Can an author’s writing style be defined by the frequency of unique words in their writings? According to physicist Sebastian Bernhardsson, the answer is yes. He found a couple of interesting facts: 1) the more we write, the more we repeat words and 2) the rate of repetition (or rate of change) seems to be unique to individual authors (creating a “linguistic fingerprint”… literally his words, not mine). Let me walk through his claims and findings, just a bit.
Bernhardsson undertook a linguistics study which compared rates of unique words between short and long form writing (short stories vs. novels vs. corpora).
The idea of linguistically fingerprinting authors has been around for a while. In some ways it acted as a lost leader decades ago, piquing interest in the use of corpora and statistical methods to study language and now there is even a whole journal called Literary and Linguistic Computing. Plus, there is an established practice of forensic linguistics where linguistic methods are used to establish authorship of critical legal documents.
However, Bernhardsson makes a bold claim. He claims that the process of writing (a cognitively complex process) can be described as the process of pulling chunks out of a large meta-book which shows the same statistical regularities of an authors real work (he hedges on this a bit, of course).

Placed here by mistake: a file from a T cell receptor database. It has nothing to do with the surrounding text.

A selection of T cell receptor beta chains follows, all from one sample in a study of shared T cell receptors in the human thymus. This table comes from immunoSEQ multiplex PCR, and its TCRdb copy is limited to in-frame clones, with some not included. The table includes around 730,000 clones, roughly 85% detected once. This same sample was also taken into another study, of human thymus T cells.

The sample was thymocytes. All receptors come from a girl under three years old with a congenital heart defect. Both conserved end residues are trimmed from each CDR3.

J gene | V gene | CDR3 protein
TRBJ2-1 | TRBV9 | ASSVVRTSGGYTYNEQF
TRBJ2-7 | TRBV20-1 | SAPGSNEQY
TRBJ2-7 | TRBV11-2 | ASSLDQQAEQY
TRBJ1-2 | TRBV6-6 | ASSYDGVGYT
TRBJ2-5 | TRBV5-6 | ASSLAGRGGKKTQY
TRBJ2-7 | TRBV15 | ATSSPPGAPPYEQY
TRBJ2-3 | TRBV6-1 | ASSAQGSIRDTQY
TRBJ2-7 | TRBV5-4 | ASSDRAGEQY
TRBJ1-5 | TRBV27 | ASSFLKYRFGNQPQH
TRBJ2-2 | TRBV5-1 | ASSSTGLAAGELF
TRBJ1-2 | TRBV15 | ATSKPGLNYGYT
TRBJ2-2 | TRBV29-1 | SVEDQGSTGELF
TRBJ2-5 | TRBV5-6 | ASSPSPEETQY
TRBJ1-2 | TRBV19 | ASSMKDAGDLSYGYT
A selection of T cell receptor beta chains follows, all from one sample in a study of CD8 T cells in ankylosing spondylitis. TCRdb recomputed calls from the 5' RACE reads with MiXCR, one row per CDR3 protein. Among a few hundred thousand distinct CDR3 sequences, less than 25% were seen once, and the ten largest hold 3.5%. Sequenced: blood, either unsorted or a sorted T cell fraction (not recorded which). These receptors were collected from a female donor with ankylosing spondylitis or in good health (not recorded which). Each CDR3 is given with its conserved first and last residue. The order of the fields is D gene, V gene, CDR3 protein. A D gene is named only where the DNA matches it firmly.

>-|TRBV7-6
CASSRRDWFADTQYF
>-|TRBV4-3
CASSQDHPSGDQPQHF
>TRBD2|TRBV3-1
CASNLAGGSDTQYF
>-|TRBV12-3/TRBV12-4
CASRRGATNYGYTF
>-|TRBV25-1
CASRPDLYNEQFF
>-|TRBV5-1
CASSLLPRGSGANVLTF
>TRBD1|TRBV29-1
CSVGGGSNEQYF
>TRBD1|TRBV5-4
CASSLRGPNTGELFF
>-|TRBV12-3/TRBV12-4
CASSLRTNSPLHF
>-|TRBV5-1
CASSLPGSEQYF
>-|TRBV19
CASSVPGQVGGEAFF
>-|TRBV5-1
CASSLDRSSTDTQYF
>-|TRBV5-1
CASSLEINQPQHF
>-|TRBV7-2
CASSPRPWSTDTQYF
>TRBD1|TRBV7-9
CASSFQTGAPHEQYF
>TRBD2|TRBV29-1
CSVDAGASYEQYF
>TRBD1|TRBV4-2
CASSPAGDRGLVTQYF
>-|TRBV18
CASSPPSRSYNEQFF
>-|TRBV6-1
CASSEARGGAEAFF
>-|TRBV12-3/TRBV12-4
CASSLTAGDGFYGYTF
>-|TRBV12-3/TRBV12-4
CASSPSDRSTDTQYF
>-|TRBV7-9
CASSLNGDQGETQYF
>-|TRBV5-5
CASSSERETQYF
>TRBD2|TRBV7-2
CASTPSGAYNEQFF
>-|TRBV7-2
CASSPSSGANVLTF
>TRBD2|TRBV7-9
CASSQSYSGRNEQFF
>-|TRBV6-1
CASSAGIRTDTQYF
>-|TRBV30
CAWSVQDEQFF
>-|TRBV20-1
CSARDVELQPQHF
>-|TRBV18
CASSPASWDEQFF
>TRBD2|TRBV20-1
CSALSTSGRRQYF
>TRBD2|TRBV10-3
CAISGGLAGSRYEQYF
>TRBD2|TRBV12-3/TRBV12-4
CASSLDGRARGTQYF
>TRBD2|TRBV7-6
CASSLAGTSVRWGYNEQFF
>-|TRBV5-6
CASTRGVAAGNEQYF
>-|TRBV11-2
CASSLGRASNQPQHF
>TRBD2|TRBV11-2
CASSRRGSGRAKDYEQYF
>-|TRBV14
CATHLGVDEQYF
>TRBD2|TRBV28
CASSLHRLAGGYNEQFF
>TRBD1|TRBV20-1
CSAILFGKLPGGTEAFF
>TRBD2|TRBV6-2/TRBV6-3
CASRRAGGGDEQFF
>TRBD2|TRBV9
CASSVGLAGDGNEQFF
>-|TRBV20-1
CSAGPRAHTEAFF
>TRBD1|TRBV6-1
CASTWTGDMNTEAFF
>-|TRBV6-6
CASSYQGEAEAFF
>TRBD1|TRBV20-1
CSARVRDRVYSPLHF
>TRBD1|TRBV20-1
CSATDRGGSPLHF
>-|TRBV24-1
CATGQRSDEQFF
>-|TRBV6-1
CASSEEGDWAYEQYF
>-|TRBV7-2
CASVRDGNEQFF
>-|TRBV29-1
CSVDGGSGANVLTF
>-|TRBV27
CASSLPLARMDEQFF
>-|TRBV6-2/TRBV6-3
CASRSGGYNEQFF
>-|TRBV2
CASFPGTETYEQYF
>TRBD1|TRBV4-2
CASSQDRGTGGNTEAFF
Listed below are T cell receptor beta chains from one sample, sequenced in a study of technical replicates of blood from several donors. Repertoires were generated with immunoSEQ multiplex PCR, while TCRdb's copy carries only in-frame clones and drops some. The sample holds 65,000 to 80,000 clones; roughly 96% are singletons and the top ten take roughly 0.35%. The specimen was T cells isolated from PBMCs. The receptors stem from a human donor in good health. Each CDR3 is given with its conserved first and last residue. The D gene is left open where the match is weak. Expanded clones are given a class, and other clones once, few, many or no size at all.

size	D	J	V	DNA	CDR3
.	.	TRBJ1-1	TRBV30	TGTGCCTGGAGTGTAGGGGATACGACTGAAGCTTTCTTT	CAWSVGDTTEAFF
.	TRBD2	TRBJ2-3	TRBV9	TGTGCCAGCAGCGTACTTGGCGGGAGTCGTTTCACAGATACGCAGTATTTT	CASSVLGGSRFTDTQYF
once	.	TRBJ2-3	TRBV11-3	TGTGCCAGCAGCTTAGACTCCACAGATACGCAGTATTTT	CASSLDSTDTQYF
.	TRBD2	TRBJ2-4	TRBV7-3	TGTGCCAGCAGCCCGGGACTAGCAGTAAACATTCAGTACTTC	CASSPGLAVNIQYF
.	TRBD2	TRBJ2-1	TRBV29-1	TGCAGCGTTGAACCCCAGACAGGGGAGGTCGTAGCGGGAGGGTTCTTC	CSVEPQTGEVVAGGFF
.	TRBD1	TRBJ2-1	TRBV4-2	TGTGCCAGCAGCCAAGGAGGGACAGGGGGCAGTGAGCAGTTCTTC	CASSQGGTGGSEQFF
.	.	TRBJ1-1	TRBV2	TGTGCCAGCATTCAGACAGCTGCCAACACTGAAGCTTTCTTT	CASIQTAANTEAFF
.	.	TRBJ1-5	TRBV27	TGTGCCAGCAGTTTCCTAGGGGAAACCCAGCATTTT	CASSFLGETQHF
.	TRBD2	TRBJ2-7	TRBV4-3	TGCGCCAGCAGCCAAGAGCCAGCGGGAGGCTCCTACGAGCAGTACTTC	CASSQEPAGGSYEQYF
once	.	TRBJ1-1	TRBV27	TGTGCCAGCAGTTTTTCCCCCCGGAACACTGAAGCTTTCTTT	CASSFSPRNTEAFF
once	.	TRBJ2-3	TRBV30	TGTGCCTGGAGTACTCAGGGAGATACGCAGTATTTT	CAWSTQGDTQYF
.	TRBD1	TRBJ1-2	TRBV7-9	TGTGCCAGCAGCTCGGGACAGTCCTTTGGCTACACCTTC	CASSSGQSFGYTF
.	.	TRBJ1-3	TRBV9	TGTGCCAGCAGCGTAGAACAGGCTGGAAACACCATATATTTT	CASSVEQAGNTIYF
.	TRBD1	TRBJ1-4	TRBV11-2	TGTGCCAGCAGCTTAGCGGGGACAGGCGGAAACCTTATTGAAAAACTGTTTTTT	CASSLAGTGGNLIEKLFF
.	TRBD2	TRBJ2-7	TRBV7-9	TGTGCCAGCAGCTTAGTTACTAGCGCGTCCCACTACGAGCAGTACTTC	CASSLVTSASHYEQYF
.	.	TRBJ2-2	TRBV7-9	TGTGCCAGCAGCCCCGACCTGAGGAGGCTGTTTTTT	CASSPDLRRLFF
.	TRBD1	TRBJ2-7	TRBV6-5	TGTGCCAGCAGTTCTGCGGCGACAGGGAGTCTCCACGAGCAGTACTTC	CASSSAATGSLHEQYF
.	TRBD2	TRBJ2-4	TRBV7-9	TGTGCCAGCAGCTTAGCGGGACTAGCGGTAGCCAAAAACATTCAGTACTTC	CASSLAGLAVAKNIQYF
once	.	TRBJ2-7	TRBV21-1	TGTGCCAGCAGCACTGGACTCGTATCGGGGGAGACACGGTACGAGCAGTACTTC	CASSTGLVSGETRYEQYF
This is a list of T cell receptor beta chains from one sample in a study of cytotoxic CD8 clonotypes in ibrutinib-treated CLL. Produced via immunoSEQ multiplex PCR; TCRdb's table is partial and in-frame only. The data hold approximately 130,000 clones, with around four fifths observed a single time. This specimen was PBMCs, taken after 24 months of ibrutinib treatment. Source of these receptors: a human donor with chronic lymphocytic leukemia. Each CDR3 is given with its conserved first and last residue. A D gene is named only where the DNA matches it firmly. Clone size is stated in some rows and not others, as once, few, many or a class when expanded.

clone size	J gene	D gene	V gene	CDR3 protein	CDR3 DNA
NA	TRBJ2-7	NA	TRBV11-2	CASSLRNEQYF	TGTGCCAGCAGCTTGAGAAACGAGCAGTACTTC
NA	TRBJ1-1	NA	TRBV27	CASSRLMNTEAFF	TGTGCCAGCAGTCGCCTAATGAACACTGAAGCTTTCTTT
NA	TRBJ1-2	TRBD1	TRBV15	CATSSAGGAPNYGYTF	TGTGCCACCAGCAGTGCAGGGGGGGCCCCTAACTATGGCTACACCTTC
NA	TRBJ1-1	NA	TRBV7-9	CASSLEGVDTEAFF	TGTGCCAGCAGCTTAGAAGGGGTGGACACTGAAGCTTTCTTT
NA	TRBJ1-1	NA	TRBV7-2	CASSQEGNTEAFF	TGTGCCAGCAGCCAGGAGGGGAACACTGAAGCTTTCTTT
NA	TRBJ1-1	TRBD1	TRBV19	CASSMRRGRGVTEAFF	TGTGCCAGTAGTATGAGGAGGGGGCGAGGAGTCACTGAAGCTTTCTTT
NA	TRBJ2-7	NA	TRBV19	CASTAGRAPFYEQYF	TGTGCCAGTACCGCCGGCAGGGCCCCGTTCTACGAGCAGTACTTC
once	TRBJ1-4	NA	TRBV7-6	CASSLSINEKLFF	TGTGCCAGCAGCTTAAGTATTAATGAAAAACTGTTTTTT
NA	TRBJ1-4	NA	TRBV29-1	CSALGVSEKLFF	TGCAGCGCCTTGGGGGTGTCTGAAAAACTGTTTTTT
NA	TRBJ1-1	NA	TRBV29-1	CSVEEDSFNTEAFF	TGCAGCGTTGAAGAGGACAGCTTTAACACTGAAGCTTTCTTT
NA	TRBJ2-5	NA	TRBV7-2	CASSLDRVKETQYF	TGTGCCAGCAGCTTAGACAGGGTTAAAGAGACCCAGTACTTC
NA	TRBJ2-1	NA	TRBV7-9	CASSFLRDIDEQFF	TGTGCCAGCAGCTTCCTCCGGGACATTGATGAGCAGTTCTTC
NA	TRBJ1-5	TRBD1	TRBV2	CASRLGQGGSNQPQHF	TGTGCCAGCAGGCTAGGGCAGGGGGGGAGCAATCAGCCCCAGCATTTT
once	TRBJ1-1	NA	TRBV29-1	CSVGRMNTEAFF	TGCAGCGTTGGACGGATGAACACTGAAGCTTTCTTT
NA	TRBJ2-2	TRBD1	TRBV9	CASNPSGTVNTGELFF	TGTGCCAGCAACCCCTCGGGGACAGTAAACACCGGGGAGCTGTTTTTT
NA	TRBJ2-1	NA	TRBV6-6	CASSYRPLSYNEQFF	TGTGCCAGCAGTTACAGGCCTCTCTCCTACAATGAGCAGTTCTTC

The meta book and size-dependent properties of written language. Authors: Sebastian Bernhardsson, Luis Enrique Correa da Rocha, Petter Minnhagen. New Journal of Physics (2009):
“When the length of a text is increased, the number of different words is also increased. However, the average usage of a specific word is not constant, but increases as well. That is, we tend to repeat the words more when writing a longer text. One might argue that this is because we have a limited vocabulary and when writing more words the probability to repeat an old word increases. But, at the same time, a contradictory argument could be that the scenery and plot, described for example in a novel, are often broader in a longer text, leading to a wider use of ones vocabulary. There is probably some truth in both statements but the empirical data seem to suggest that the dependence of N (types) on M (tokens) reflects a more general property of an authors language.”
These findings lead us towards the meta book concept : The writing of a text can be described by a process where the author pulls a piece of text out of a large mother book (the meta book) and puts it down on paper. This meta book is an imaginary infinite book which gives a representation of the word frequency characteristics of everything that a certain author could ever think of writing. This has nothing to do with semantics and the actual meaning of what is written, but rather to the extent of the vocabulary, the level and type of education and the personal preferences of an author. The fact that people have such different backgrounds, together with the seemingly different behavior of the function N(M) for the different authors, opens up for the speculation that every person has its own and unique meta book, in which case it can be seen as a fingerprint of an author.